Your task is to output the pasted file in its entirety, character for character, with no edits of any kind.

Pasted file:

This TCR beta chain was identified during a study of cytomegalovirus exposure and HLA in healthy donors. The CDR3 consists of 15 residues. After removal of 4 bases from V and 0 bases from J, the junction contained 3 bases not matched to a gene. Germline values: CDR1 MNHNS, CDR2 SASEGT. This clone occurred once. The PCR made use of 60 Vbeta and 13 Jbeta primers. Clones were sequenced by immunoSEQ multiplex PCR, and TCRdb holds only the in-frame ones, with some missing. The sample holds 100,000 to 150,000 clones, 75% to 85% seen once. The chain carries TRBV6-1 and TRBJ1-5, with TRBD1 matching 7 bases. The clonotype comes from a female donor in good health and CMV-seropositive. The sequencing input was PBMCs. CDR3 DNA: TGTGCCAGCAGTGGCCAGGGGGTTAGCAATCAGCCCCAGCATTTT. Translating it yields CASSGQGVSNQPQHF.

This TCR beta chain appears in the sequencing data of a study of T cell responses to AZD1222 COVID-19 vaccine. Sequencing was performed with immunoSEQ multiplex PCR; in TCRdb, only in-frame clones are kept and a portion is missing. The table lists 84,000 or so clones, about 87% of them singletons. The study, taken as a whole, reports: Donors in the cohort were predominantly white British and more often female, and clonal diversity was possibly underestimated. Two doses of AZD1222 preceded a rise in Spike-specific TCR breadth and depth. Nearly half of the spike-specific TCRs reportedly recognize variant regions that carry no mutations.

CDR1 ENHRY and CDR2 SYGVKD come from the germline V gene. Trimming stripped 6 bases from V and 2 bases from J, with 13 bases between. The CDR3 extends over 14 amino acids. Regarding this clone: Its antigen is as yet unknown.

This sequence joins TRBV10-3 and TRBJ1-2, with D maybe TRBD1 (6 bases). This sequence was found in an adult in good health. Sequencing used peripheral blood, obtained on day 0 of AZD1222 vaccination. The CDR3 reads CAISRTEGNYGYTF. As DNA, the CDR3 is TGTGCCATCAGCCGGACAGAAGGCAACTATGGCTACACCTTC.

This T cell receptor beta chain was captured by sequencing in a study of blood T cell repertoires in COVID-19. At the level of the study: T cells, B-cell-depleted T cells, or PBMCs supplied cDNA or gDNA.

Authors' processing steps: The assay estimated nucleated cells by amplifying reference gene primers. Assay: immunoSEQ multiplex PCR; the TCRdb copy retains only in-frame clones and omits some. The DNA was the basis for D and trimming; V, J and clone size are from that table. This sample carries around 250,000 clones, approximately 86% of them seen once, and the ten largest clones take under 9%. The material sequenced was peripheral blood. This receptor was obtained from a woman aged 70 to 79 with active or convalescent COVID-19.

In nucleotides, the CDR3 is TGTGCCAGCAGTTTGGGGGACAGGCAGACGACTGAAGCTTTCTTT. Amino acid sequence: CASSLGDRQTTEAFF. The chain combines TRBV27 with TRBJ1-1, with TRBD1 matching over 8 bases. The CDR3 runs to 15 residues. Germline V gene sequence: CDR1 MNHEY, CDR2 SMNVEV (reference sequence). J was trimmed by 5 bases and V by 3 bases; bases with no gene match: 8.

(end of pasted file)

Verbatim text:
This TCR beta chain was identified during a study of cytomegalovirus exposure and HLA in healthy donors. The CDR3 consists of 15 residues. After removal of 4 bases from V and 0 bases from J, the junction contained 3 bases not matched to a gene. Germline values: CDR1 MNHNS, CDR2 SASEGT. This clone occurred once. The PCR made use of 60 Vbeta and 13 Jbeta primers. Clones were sequenced by immunoSEQ multiplex PCR, and TCRdb holds only the in-frame ones, with some missing. The sample holds 100,000 to 150,000 clones, 75% to 85% seen once. The chain carries TRBV6-1 and TRBJ1-5, with TRBD1 matching 7 bases. The clonotype comes from a female donor in good health and CMV-seropositive. The sequencing input was PBMCs. CDR3 DNA: TGTGCCAGCAGTGGCCAGGGGGTTAGCAATCAGCCCCAGCATTTT. Translating it yields CASSGQGVSNQPQHF.

This TCR beta chain appears in the sequencing data of a study of T cell responses to AZD1222 COVID-19 vaccine. Sequencing was performed with immunoSEQ multiplex PCR; in TCRdb, only in-frame clones are kept and a portion is missing. The table lists 84,000 or so clones, about 87% of them singletons. The study, taken as a whole, reports: Donors in the cohort were predominantly white British and more often female, and clonal diversity was possibly underestimated. Two doses of AZD1222 preceded a rise in Spike-specific TCR breadth and depth. Nearly half of the spike-specific TCRs reportedly recognize variant regions that carry no mutations.

CDR1 ENHRY and CDR2 SYGVKD come from the germline V gene. Trimming stripped 6 bases from V and 2 bases from J, with 13 bases between. The CDR3 extends over 14 amino acids. Regarding this clone: Its antigen is as yet unknown.

This sequence joins TRBV10-3 and TRBJ1-2, with D maybe TRBD1 (6 bases). This sequence was found in an adult in good health. Sequencing used peripheral blood, obtained on day 0 of AZD1222 vaccination. The CDR3 reads CAISRTEGNYGYTF. As DNA, the CDR3 is TGTGCCATCAGCCGGACAGAAGGCAACTATGGCTACACCTTC.

This T cell receptor beta chain was captured by sequencing in a study of blood T cell repertoires in COVID-19. At the level of the study: T cells, B-cell-depleted T cells, or PBMCs supplied cDNA or gDNA.

Authors' processing steps: The assay estimated nucleated cells by amplifying reference gene primers. Assay: immunoSEQ multiplex PCR; the TCRdb copy retains only in-frame clones and omits some. The DNA was the basis for D and trimming; V, J and clone size are from that table. This sample carries around 250,000 clones, approximately 86% of them seen once, and the ten largest clones take under 9%. The material sequenced was peripheral blood. This receptor was obtained from a woman aged 70 to 79 with active or convalescent COVID-19.

In nucleotides, the CDR3 is TGTGCCAGCAGTTTGGGGGACAGGCAGACGACTGAAGCTTTCTTT. Amino acid sequence: CASSLGDRQTTEAFF. The chain combines TRBV27 with TRBJ1-1, with TRBD1 matching over 8 bases. The CDR3 runs to 15 residues. Germline V gene sequence: CDR1 MNHEY, CDR2 SMNVEV (reference sequence). J was trimmed by 5 bases and V by 3 bases; bases with no gene match: 8.